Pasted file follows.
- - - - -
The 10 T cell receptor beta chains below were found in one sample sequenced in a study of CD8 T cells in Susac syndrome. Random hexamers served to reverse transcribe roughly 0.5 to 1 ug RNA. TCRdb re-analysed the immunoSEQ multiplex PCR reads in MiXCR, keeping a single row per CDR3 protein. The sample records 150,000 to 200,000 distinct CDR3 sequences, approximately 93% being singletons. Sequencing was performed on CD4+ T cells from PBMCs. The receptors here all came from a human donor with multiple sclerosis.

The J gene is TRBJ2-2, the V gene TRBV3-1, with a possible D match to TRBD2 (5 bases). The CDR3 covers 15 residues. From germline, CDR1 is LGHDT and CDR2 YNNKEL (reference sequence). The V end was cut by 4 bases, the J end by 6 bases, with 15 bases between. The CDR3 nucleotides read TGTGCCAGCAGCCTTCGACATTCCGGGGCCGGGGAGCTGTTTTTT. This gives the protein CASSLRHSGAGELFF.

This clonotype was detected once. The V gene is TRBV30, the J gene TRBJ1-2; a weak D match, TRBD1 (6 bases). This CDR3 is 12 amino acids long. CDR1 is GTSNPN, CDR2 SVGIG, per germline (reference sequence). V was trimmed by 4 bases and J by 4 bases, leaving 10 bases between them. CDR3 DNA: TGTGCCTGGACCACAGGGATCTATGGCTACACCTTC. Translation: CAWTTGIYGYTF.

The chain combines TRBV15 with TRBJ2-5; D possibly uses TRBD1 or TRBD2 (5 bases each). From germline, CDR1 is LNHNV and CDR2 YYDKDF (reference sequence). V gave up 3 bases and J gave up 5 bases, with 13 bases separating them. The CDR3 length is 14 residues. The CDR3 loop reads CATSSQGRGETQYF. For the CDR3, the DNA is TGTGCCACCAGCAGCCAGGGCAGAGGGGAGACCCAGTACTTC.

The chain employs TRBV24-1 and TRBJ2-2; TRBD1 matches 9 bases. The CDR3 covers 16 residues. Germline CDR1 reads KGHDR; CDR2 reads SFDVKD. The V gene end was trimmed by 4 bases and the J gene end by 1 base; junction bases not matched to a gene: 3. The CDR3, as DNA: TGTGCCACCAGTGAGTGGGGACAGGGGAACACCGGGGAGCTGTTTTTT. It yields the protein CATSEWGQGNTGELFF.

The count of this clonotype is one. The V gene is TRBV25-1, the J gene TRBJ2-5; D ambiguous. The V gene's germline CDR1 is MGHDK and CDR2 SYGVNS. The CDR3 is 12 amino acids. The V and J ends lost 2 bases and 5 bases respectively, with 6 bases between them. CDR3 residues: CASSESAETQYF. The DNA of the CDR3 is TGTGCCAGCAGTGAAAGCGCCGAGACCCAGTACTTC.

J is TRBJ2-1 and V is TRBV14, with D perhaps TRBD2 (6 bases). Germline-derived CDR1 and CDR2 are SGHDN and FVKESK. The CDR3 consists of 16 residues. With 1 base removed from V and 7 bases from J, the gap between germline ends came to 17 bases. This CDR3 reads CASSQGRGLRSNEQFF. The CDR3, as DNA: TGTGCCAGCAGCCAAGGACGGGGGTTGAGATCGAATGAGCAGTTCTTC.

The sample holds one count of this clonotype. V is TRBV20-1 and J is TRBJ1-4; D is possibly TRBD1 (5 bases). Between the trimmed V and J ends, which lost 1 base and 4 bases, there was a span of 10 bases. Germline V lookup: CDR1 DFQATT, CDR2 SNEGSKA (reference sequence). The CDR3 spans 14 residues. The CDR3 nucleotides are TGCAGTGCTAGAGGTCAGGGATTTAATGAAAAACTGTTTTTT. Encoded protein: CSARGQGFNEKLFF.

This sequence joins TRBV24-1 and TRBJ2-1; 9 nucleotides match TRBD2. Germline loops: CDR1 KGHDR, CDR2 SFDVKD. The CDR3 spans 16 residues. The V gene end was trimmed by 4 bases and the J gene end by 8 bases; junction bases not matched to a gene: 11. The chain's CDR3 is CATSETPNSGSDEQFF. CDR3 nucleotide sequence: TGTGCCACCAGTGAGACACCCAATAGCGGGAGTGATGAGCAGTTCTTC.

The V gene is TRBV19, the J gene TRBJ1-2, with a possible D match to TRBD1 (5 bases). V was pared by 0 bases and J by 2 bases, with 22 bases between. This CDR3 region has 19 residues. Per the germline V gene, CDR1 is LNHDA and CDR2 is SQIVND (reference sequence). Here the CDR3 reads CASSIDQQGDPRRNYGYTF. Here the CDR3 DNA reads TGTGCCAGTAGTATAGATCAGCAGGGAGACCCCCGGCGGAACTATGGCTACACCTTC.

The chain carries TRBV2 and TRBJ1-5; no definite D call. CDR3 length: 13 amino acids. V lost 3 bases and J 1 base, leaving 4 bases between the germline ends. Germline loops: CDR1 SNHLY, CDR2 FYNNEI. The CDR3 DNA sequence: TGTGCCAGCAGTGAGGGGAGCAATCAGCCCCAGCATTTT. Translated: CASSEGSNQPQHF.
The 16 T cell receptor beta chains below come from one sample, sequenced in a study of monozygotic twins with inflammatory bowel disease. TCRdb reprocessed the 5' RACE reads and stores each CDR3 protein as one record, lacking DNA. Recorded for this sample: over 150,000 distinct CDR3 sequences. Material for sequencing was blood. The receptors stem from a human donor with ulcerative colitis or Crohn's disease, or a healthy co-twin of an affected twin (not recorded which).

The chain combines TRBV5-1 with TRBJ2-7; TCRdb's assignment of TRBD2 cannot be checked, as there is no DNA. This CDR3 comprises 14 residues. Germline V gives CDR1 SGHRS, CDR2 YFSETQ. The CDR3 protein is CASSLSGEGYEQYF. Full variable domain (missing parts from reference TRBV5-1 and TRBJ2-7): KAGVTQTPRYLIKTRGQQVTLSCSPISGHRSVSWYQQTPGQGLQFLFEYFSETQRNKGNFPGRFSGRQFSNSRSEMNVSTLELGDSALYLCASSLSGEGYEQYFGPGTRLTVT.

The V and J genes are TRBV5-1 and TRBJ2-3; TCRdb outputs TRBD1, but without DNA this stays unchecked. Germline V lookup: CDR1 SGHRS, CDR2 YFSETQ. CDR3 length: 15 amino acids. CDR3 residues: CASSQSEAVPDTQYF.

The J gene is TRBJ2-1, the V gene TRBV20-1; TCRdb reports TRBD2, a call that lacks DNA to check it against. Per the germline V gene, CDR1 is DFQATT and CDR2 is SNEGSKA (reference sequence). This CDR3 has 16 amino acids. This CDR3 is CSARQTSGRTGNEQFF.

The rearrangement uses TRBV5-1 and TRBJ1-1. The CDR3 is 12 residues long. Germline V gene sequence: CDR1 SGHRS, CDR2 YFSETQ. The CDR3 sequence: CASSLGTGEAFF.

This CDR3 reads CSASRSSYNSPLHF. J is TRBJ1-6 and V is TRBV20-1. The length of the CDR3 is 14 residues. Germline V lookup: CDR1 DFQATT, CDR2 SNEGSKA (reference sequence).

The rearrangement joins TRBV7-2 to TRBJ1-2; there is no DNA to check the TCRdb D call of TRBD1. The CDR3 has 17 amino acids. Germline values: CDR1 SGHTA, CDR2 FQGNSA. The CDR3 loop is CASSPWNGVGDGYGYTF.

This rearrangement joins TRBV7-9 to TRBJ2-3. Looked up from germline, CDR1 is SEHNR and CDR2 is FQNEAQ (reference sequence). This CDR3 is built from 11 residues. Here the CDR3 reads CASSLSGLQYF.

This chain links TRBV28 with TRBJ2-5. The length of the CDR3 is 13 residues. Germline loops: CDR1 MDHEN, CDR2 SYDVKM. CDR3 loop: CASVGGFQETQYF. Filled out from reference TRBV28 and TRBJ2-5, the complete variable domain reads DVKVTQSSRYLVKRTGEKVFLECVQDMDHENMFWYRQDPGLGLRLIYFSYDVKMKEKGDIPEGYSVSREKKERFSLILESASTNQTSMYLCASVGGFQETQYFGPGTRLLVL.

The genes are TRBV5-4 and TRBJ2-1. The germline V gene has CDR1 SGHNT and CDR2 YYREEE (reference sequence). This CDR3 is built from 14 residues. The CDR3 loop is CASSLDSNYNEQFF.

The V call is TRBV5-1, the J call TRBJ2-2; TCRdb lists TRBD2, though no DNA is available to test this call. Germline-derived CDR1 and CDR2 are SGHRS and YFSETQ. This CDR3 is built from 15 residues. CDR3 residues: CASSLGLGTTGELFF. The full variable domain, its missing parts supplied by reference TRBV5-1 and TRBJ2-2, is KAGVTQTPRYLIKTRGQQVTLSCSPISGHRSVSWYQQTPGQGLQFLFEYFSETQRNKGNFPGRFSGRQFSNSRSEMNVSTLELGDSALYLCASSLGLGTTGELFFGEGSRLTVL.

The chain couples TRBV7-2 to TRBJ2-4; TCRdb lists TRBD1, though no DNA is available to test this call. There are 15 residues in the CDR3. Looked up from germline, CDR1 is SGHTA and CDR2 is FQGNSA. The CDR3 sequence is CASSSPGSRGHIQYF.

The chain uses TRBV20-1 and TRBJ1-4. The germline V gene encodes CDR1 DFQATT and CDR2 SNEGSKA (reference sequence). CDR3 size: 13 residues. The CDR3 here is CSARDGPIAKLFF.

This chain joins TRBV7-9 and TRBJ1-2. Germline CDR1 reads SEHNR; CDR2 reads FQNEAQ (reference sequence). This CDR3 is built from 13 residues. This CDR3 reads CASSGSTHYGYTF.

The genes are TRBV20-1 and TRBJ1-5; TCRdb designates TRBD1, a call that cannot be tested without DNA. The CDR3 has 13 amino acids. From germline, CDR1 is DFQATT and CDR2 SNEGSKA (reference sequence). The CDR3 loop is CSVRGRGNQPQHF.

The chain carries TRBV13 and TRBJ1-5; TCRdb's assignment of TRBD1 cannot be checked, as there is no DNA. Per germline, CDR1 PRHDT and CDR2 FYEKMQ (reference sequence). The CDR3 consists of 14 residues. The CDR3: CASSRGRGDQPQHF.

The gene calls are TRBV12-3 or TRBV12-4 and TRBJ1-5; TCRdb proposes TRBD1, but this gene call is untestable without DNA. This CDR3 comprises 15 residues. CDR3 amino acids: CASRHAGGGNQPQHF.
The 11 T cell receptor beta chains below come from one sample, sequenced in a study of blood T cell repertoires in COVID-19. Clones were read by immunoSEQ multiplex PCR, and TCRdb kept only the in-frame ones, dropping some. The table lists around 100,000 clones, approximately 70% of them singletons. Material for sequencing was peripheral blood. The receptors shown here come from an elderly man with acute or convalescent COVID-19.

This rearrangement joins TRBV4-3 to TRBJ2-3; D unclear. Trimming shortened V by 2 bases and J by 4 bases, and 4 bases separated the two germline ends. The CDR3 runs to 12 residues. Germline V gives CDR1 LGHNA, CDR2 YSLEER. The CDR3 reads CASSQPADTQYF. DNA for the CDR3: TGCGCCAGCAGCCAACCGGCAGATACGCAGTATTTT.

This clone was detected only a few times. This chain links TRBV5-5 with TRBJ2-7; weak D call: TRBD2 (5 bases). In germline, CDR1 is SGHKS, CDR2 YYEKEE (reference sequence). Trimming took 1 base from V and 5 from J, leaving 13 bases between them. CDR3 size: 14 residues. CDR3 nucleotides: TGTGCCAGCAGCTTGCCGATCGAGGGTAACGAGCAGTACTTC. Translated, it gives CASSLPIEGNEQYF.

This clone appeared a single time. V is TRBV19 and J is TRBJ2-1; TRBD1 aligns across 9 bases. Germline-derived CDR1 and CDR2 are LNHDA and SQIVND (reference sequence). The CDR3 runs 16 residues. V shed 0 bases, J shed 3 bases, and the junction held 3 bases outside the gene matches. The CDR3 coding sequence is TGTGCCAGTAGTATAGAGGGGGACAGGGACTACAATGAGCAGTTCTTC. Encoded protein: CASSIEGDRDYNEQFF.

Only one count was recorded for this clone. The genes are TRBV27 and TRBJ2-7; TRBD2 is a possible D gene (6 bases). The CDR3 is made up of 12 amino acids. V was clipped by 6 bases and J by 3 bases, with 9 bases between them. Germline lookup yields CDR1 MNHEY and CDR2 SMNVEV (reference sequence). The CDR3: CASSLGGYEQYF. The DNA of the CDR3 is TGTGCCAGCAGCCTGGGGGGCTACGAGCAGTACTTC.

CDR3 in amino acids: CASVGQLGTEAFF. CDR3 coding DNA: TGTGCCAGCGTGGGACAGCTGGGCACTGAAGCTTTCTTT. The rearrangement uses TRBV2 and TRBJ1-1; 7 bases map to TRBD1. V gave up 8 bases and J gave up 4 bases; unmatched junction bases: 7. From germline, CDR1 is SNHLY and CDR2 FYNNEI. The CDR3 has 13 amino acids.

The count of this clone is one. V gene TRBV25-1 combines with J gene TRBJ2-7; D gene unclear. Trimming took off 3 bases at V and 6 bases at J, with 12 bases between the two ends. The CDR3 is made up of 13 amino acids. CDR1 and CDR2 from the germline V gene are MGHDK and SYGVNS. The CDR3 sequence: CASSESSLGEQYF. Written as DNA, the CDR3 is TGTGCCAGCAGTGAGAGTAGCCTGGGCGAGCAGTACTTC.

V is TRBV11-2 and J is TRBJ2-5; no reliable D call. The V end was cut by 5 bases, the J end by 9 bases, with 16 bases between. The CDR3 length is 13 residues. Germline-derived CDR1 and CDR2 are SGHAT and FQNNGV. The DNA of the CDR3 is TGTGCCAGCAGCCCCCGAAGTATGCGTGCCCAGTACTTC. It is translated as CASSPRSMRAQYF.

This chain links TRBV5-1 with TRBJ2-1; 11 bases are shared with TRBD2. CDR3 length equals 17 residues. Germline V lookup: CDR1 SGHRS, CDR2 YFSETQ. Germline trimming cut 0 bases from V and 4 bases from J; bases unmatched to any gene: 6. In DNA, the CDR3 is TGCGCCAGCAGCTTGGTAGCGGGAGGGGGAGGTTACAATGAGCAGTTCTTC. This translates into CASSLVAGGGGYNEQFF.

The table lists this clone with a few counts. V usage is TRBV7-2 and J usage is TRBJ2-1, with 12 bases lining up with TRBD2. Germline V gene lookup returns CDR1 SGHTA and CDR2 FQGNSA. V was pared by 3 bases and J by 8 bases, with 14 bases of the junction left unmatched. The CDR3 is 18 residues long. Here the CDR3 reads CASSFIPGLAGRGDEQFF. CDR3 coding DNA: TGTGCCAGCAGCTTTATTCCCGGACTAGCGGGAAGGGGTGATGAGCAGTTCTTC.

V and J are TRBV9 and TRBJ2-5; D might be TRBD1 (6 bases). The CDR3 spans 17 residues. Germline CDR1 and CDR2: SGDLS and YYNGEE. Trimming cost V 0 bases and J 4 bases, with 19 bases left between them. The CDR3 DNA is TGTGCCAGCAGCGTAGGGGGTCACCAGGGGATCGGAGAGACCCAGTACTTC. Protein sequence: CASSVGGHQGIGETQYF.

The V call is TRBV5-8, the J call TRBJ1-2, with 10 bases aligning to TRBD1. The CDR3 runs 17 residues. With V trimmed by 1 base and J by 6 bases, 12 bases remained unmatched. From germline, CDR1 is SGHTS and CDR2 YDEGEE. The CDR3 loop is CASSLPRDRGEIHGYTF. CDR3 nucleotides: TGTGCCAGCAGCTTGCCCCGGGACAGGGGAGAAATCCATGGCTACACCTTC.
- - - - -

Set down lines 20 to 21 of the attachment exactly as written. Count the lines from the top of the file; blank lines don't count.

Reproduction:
This chain links TRBV28 with TRBJ2-5. The length of the CDR3 is 13 residues. Germline loops: CDR1 MDHEN, CDR2 SYDVKM. CDR3 loop: CASVGGFQETQYF. Filled out from reference TRBV28 and TRBJ2-5, the complete variable domain reads DVKVTQSSRYLVKRTGEKVFLECVQDMDHENMFWYRQDPGLGLRLIYFSYDVKMKEKGDIPEGYSVSREKKERFSLILESASTNQTSMYLCASVGGFQETQYFGPGTRLLVL.

The genes are TRBV5-4 and TRBJ2-1. The germline V gene has CDR1 SGHNT and CDR2 YYREEE (reference sequence). This CDR3 is built from 14 residues. The CDR3 loop is CASSLDSNYNEQFF.